GSTO1 catalyses the conjugation of GSH with other molecules and serves as an intermediate in detoxification processes. The relative intracellular redox potential is reflected by the ratio of reduced versus oxidized glutathione (GSH/GSSG), which has a strong impact on the proliferative capacity of challenged cells. The proliferation rate of mitogen-treated T cells is not only correlated with the intracellular redox status, but also depends on adequate glutamine supply [33]. The intracellular GSH level is also strongly influenced by the relative glutamic acid supply, another constituent amino acid of GSH [34] or the availability of extracellular GSH as shown for various epithelial tumor cells [35]. Moreover, the expression level of THIO based on its catalytic activity of reducing oxidized cysteine groups has a profound impact on the cellular redox status by balancing the GSH/GSSG ratio thereby supporting cell proliferation and inhibition of apoptosis [36]. Also, the predominantly observed up-regulation of SODM in CD45RA+ T cells in response to low doses of H2O2 (Figure 3C, Table 5) might be involved in counteracting mild oxidative stress, in line with its ROS and hypoxia-mediated induction [20]. Likewise, the transduction of T cells with CAT protects against oxidative stress [30]. In addition to SODM, GSTO1, PRDX2 and THIO also SH3 domain-binding glutamic acid-rich-like protein 3 (SH3L3) and the main producer of NADPH glucose-6-phosphate 1-dehydrogenase (G6PD) involved in maintaining the cellular redox status were also found to be differentially expressed in the distinct T cell subsets (Table S1).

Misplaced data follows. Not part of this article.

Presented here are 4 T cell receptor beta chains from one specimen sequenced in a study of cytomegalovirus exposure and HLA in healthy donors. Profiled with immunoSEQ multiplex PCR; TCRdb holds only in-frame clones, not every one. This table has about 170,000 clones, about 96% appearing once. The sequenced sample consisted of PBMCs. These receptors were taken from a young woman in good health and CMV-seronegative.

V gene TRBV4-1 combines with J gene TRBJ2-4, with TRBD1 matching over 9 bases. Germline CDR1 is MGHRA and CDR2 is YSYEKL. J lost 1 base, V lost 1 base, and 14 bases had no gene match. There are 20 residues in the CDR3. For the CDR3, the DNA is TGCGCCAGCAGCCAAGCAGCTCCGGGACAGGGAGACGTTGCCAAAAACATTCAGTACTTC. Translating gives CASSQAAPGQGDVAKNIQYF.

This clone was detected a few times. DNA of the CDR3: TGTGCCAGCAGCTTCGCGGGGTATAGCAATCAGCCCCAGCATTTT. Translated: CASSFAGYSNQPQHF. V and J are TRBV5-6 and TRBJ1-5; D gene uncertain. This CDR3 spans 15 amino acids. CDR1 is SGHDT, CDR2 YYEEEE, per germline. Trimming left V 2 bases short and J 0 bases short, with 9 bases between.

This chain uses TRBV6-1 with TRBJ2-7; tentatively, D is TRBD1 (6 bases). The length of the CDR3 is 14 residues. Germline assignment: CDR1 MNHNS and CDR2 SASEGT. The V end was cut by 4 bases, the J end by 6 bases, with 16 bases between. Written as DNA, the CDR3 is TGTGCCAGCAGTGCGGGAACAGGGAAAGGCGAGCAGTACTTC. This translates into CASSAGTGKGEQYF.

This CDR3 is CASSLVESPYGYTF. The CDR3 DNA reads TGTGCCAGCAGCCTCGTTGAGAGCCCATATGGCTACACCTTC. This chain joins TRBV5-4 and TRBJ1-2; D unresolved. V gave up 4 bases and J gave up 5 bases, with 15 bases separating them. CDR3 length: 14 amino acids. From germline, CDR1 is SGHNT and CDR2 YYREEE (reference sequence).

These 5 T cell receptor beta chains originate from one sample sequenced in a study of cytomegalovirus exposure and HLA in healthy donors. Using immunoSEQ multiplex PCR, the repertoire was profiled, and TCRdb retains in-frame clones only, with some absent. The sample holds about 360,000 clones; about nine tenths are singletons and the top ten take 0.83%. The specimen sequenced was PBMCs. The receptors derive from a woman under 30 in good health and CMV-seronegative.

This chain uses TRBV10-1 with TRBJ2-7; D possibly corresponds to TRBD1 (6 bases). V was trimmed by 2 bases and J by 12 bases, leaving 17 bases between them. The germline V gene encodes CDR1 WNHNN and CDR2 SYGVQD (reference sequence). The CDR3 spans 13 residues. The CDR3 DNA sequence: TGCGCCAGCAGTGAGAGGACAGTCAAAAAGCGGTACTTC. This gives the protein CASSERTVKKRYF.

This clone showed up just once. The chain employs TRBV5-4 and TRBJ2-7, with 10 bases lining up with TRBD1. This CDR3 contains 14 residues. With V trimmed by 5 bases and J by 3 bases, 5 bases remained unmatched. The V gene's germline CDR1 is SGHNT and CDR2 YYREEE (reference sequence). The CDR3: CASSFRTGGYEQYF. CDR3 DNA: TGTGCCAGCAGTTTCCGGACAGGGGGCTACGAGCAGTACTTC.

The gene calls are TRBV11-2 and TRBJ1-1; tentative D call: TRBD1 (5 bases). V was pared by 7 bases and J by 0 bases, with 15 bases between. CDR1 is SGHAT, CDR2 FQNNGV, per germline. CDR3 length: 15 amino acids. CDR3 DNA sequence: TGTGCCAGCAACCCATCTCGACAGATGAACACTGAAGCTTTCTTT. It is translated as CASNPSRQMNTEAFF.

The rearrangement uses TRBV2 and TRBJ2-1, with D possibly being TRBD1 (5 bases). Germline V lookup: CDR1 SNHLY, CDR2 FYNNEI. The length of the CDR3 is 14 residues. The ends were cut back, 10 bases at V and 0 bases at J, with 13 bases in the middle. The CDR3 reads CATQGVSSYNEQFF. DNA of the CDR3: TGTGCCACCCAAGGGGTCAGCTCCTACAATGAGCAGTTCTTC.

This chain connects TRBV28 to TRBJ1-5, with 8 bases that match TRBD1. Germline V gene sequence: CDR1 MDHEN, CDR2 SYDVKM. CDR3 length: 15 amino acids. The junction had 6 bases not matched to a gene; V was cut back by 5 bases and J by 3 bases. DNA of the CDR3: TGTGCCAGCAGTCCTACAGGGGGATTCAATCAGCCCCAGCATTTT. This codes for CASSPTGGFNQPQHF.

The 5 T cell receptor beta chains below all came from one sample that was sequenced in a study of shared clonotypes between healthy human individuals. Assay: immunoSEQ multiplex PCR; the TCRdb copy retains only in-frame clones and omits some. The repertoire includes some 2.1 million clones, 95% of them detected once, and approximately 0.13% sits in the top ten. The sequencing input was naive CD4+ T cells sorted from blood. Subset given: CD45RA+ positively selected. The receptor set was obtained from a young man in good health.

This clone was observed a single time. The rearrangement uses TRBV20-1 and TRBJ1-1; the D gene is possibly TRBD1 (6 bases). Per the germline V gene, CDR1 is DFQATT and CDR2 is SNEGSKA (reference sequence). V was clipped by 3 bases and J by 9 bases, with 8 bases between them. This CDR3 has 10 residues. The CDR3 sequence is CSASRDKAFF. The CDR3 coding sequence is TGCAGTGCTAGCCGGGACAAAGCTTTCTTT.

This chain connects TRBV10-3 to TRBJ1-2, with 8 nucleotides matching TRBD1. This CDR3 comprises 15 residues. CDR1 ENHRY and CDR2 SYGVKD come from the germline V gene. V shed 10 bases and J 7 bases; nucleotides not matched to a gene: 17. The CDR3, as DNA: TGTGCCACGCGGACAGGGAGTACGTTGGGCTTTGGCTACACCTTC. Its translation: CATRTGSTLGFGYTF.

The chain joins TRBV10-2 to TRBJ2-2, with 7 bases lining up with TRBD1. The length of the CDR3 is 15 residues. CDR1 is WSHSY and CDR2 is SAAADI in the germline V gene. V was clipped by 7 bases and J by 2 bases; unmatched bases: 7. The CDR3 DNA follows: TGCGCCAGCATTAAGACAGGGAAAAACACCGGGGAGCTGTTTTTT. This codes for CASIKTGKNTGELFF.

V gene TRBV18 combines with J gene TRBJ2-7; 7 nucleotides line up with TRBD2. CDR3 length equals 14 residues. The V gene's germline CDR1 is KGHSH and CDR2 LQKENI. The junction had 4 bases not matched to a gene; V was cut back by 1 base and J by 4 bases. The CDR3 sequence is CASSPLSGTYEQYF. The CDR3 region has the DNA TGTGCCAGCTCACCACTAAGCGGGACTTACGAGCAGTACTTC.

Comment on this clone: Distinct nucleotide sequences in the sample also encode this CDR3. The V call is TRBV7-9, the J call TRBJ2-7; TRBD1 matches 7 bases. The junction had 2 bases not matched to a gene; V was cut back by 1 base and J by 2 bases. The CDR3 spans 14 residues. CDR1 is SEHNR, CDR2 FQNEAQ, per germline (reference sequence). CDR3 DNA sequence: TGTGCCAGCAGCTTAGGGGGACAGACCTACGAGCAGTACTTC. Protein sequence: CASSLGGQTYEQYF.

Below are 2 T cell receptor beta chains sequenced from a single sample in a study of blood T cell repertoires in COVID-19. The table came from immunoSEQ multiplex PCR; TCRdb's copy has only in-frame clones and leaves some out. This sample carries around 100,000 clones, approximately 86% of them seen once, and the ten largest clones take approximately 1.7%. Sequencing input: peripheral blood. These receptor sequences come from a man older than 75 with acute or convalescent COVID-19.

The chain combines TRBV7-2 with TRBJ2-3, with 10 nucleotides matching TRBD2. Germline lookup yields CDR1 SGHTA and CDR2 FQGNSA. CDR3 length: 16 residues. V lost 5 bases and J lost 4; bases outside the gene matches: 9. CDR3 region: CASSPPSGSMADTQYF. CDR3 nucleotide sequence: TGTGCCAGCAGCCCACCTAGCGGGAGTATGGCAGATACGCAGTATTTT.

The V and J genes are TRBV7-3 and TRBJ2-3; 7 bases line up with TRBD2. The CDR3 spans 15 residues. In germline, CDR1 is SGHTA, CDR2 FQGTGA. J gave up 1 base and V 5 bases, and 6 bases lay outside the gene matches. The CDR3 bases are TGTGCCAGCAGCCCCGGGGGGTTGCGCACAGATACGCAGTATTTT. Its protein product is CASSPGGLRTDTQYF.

Redox proteome-based profiling strategies such as redox Western blotting or two-dimensional liquid chromatography separation in combination with tandem mass spectrometry (2D-LC-MSMS) demonstrated that many of the proteins defined as differentially expressed via the 2-DE-based expression profiling of distinct T cell subsets in the presence and absence of 5 mM H2O2 can also undergo redox changes under distinct biological conditions depending on the redox status within a given cellular compartment [37], [38] as well as within the extracellular space thereby modulating distinct cellular and biologic processes [39], [40], [41]. The data presented in this report extend the knowledge by demonstrating that many of the targets that are sensitive to undergo modifications under oxidative stress were also differentially expressed (Table S1, Table 2). In regard to signal transduction proteins mainly components linked to the modulation of apoptosis and focal adhesion were altered. Whereas annexin A5 (ANXA5) and GDIR2 are thought to counteract the induction of apoptosis supporting the finding that exposure to low doses of H2O2 hardly triggers apoptotic cell death in both T cell subsets, thrombospondin 1 (TBSP1), integrin alpha-IIb (ITA2B), LIMS1 and the growth factor-related protein 2 (GRB2) can be associated with the formation of focal adhesion points. In line with the differential expression of signaling molecules associated with focal adhesion the adapter proteins alpha-actinin-1 (ACTN1), filamin A (FLNA), talin (TLN1) and vinculin (VINC), serving as cytoskeletal anchors, also showed altered expression pattern in response to exposure to low doses of H2O2, indicating that oxidative stress has an impact on cell morphology. Further evidence is provided by the finding that PROF1, cofilin-1 (COF1), Rho-GTPase-binding and Rho protein signal transduction proteins as well as plastin-2 (PSPL), which can be also linked to T cell activation and thus morphologic changes were also differentially expressed in response to mild oxidative stress (Table S1). This is further supported by the observed differential expression pattern of cytoskeletal proteins, like various tubulins (tubulin beta chain (TBB5), tubulin alpha-1A chain (TBA1A), tubulin alpha-4A chain (TBA4A), tubulin alpha-8A chain TBA8), tropomyosins (tropomyosin alpha-1 chain (TPM1), tropomyosin beta chain (TPM2), tropomyosin alpha-3 chain (TPM3), tropomyosin alpha-4 chain (TPM4) and actin-related proteins (actin-related protein 2/3 complex subunit 2 (ARPC2), actin-related protein 3 (ARP3) are modulated in response to H2O2 treatment or between the distinct T cell subsets. In addition, a number of cellular stress proteins and chaperones, like the heat shock proteins (HSP) heat shock protein HSP 90-alpha (HS90A), GRP75, GRP78, HSP7C and protein disulfide isomerase A3 (PDIA3) showed an altered expression pattern indicating that the cells encountered mild cellular/oxidative stress (Table S1).